Family life in a sustainable setting

Villa Grenaa is the most sustainable single-family dwelling of its kind in Denmark, and has the papers to prove it. The home is primarily made of PEFC-certified wood, and certified to the highest standard in DGNB (platinum). It all began with a simple dream of building a wooden house.

Troldtekt acoustic ceilings are the natural choice when wanting to ensure superior acoustics and a healthy indoor climate in, for example, private homes
Photo: Tommy Kosior, Troldtekt A/S

The Friis Thaagaard family purchased a plot just outside Grenaa on Djursland with this aim in mind. Along the way, they began to set their sights higher, and the dream of living in a completely sustainable home took shape.
“It seemed silly not to build sustainably given that it is possible. We are surrounded by major global challenges that we cannot solve with a single house, but we decided to take the lead and build a single-family dwelling that can be DGNB certified. By doing so, we hope to make it easier for other families to build sustainably,” explains Dennis Friis Thaagaard.

In the autumn of 2020, Villa Grenaa was the first single-family house in Denmark to achieve a DGNB certification – even with the highest standard, platinum. DGNB is the most widely used certification in sustainable building in Denmark. The scheme ensures the sustainability of the house at the social, economic and environmental levels – during the construction process and in the finished building.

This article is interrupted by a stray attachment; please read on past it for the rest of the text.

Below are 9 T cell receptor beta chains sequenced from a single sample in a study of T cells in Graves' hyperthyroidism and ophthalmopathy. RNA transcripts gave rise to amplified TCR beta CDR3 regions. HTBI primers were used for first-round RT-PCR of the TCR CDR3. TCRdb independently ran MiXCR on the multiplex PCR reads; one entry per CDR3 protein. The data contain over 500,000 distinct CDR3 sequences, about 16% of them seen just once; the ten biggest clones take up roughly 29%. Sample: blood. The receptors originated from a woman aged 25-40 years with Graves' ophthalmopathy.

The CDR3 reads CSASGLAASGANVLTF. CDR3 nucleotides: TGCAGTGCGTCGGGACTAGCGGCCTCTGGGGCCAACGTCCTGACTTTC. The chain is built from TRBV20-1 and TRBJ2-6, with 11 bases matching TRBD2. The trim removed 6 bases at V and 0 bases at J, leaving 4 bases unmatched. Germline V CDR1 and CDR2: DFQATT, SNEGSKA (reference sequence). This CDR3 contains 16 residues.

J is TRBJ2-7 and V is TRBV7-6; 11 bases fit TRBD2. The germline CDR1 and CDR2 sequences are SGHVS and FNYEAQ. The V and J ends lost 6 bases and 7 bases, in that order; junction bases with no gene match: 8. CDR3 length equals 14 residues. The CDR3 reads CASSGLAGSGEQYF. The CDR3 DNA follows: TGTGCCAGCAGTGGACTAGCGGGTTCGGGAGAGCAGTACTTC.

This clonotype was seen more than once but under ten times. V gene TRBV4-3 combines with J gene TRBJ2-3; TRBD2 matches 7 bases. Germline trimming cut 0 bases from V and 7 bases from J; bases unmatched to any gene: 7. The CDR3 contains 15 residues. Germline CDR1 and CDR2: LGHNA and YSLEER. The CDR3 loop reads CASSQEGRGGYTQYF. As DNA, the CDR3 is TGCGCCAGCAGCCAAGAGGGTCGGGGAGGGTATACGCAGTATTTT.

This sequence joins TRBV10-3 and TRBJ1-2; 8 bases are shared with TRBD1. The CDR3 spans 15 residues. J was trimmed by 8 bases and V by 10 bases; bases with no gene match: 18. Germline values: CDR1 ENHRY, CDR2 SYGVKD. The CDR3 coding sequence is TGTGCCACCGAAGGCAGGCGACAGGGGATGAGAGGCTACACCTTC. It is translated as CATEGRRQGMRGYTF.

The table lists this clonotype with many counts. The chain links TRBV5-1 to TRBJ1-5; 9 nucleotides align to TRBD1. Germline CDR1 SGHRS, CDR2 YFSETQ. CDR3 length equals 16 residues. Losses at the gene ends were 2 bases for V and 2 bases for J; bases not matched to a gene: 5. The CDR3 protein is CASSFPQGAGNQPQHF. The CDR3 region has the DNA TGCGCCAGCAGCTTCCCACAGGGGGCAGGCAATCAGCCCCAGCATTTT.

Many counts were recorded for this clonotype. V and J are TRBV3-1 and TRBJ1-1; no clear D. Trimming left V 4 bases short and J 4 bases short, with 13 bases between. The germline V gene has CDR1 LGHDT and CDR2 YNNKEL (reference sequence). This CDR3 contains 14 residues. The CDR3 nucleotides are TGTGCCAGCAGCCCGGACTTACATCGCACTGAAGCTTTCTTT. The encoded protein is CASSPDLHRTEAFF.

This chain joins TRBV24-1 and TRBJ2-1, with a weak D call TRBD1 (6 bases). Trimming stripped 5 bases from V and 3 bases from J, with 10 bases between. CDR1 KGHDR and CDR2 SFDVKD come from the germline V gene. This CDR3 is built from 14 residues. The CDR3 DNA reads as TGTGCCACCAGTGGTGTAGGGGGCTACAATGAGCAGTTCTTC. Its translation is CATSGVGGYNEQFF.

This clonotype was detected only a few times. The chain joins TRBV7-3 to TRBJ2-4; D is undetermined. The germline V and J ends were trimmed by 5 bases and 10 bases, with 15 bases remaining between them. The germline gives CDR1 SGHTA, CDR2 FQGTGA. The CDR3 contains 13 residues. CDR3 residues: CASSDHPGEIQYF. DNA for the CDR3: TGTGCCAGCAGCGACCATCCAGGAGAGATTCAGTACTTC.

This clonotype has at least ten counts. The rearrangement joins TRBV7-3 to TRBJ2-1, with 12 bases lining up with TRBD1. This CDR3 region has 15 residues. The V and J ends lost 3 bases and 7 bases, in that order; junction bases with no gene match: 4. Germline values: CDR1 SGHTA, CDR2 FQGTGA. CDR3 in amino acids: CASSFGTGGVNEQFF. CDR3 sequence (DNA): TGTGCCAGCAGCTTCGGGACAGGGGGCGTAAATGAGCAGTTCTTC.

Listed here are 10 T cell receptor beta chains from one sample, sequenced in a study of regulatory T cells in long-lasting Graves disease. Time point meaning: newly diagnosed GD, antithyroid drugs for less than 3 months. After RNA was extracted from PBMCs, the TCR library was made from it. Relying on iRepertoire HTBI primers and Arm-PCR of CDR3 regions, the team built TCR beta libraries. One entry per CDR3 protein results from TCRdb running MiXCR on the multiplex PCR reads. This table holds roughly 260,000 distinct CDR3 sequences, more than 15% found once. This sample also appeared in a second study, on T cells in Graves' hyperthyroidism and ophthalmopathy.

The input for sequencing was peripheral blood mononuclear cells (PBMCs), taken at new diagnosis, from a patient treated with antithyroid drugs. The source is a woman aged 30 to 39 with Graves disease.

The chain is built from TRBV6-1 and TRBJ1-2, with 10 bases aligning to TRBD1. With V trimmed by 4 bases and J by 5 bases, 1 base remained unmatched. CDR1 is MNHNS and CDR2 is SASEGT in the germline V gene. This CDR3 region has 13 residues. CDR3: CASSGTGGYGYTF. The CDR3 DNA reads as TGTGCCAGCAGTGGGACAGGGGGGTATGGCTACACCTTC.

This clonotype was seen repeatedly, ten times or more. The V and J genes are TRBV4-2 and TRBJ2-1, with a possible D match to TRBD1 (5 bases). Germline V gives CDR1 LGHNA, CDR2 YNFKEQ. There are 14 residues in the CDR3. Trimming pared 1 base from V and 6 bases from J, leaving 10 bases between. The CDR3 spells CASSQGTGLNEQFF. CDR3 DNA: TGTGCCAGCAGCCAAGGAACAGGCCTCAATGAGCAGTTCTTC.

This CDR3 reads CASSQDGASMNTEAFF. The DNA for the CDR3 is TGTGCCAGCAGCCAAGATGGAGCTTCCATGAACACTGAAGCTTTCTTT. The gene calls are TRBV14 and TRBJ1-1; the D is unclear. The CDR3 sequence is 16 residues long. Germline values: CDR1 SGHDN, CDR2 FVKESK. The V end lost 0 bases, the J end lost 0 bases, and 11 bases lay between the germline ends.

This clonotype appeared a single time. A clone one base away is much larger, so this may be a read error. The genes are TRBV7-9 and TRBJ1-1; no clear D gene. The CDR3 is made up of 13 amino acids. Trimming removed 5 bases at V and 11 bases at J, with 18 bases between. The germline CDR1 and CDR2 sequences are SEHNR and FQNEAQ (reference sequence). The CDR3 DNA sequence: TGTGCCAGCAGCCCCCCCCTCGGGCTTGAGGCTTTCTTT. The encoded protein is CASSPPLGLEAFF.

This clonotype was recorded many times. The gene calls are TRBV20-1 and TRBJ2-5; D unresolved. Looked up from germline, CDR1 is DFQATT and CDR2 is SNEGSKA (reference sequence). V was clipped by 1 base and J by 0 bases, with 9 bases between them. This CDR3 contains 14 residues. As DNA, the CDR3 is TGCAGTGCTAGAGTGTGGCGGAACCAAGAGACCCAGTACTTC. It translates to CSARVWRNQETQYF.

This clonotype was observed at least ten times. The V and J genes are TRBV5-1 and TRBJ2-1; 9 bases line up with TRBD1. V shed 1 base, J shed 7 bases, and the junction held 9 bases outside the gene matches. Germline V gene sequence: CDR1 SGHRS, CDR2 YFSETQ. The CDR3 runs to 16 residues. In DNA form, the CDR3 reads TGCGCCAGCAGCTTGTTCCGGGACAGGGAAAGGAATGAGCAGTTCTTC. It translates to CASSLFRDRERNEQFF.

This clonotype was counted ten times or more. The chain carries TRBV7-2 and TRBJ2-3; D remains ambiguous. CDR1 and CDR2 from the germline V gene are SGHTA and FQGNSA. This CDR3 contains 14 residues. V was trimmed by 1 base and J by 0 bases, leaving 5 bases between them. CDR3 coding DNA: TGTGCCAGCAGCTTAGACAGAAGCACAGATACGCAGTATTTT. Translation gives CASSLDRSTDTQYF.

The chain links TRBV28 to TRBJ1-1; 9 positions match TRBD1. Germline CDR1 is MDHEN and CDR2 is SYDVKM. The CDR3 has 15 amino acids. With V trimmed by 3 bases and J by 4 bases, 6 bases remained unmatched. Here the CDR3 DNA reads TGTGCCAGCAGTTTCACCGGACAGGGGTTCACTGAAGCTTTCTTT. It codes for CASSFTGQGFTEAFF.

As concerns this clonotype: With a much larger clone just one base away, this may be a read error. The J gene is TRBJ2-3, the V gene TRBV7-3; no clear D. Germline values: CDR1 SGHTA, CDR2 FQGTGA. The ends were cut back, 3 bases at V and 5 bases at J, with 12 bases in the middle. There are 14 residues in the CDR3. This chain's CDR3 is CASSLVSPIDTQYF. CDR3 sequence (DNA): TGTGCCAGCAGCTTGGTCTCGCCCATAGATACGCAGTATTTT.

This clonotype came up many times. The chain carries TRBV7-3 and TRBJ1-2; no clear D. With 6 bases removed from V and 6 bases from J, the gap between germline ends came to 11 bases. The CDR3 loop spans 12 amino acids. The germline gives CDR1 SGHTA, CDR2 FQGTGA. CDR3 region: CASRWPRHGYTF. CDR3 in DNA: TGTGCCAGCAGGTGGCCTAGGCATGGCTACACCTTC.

Living among healthy materials

Villa Grenaa, as the family has named their home, is a one-level house with wood-clad outer walls and large panoramic windows. The house features solar cells on the roof, wattle and daub walls, ventilation windows, a heat pump, wood chip insulation and a system to recycle shower water in the toilets and washing machine.

The house architecture also has sustainability in mind. For example, the eaves help keep heat inside the house. All materials have also been carefully chosen based on what they contain, how they are produced and how they can be recycled.

“We have tried to ensure we are living among the best possible materials, because we believe this is best for our health. And we are know that the result is a house that is lovely to be in. It’s nice to breathe here. This is quality of life for us,” says Dennis Friis Thaagaard.

All ceilings in the house have been clad with white-painted Troldtekt panels, while the family has chosen black Troldtekt acoustic panels for the eaves as an aesthetic touch.

“Troldtekt gives us the best acoustics on the market, and we’re also very positive about the way Troldtekt is produced. The acoustic panels are made from wood and cement and can be recycled. It’s also a big plus that Troldtekt uses only certified wood,” says Dennis Friis Thaagaard. 

Wood from sustainable forests

In addition to the DGNB certification, the home is the first single-family dwelling in the world to have received a PEFC certification. This certification is used to assess whether the wood used in a building can be traced back to sustainable forestry.

The family home has used wood for floorboards, wall cladding, wood chip insulation – and Troldtekt acoustic ceilings.

“All the wood in our house comes primarily from Nordic forests – and a little bit from Germany. Every time we received building materials containing wood we had to check and double check all the packing slips. It’s a bit of work, but we’re proud to take the lead and move into the first PEFC certified family house,” says Dennis Friis Thaagaard.